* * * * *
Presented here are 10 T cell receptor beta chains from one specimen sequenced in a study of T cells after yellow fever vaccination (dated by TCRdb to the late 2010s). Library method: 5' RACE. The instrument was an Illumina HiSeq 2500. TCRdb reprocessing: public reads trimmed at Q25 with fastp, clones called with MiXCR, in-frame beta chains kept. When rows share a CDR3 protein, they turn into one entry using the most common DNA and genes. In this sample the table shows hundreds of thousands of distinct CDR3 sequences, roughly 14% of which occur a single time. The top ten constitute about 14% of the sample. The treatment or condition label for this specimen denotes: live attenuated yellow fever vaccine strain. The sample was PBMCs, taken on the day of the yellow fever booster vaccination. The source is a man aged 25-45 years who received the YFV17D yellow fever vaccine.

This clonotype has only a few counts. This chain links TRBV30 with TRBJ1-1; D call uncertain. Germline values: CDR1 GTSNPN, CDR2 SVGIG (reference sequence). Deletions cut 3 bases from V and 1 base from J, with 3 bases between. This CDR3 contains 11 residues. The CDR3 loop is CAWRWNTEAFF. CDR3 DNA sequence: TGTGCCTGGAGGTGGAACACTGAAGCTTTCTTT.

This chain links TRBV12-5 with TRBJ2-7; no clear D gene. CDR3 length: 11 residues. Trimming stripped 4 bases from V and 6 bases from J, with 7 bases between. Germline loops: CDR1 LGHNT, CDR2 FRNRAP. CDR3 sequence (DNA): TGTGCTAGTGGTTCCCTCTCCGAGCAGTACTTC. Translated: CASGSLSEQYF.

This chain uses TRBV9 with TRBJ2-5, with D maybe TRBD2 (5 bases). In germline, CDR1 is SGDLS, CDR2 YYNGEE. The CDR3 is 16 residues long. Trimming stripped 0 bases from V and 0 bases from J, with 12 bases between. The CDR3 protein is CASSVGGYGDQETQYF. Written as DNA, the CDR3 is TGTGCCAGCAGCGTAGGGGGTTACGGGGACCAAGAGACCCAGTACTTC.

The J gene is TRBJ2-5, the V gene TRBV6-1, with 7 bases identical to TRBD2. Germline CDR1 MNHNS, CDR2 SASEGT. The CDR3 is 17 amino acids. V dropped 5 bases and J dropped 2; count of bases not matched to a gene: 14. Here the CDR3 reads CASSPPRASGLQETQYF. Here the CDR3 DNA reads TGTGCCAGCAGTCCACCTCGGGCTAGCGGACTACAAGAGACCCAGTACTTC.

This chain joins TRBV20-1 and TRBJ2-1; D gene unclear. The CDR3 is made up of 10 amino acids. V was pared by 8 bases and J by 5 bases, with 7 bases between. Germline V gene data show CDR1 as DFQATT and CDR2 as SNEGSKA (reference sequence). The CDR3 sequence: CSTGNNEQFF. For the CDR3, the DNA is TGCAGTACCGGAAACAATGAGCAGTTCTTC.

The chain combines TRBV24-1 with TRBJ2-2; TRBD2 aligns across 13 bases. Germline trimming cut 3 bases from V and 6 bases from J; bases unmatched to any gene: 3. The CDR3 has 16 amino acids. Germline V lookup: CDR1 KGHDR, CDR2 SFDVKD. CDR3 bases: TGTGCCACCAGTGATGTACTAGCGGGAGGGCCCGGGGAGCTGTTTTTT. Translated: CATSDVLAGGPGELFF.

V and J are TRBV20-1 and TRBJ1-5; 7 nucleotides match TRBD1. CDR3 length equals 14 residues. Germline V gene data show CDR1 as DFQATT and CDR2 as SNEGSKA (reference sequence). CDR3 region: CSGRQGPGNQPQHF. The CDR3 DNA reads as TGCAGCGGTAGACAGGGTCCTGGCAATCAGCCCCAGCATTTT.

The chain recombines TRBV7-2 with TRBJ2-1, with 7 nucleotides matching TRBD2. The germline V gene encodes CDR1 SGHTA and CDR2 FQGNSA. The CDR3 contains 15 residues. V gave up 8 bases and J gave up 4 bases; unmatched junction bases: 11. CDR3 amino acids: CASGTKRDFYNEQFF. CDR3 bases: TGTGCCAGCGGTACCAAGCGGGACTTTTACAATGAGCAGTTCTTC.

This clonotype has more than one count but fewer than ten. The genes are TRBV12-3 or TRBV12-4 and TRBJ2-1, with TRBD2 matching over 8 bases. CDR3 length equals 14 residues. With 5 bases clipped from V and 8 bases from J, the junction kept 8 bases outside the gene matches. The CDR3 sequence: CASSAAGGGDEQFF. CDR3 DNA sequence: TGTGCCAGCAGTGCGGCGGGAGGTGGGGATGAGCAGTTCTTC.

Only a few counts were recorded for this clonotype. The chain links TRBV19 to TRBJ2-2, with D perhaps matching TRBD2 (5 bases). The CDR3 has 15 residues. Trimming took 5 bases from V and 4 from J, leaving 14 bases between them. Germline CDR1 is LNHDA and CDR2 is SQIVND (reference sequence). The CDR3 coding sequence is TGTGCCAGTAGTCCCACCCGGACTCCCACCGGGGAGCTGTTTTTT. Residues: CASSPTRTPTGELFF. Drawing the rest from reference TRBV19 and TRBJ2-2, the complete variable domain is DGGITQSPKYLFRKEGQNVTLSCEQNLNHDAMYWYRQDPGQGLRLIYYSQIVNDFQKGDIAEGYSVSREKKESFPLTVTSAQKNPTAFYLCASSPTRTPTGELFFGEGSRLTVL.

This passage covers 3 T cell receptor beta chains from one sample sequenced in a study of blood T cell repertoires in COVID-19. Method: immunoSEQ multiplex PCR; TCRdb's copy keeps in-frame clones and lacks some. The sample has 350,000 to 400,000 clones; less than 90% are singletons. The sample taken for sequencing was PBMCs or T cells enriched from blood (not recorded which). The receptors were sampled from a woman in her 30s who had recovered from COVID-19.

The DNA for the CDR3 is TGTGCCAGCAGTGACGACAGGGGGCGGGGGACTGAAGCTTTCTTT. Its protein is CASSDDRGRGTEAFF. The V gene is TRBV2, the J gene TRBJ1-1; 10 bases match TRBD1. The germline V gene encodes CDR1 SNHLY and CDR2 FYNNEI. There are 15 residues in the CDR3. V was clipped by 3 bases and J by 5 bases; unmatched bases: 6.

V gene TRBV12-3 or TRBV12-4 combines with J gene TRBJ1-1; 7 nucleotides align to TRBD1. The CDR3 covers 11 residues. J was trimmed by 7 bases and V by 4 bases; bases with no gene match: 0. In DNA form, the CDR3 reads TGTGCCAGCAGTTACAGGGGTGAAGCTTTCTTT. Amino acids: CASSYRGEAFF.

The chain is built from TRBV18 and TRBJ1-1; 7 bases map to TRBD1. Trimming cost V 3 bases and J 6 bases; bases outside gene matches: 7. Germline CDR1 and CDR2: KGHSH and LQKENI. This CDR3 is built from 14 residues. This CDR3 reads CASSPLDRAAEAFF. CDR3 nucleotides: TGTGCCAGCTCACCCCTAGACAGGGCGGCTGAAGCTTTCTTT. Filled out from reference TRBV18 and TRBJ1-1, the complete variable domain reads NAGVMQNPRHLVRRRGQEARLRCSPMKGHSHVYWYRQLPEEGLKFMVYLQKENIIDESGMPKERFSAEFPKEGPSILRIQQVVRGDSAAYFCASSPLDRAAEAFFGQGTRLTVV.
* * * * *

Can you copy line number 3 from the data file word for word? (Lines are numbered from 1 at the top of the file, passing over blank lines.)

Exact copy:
This chain links TRBV12-5 with TRBJ2-7; no clear D gene. CDR3 length: 11 residues. Trimming stripped 4 bases from V and 6 bases from J, with 7 bases between. Germline loops: CDR1 LGHNT, CDR2 FRNRAP. CDR3 sequence (DNA): TGTGCTAGTGGTTCCCTCTCCGAGCAGTACTTC. Translated: CASGSLSEQYF.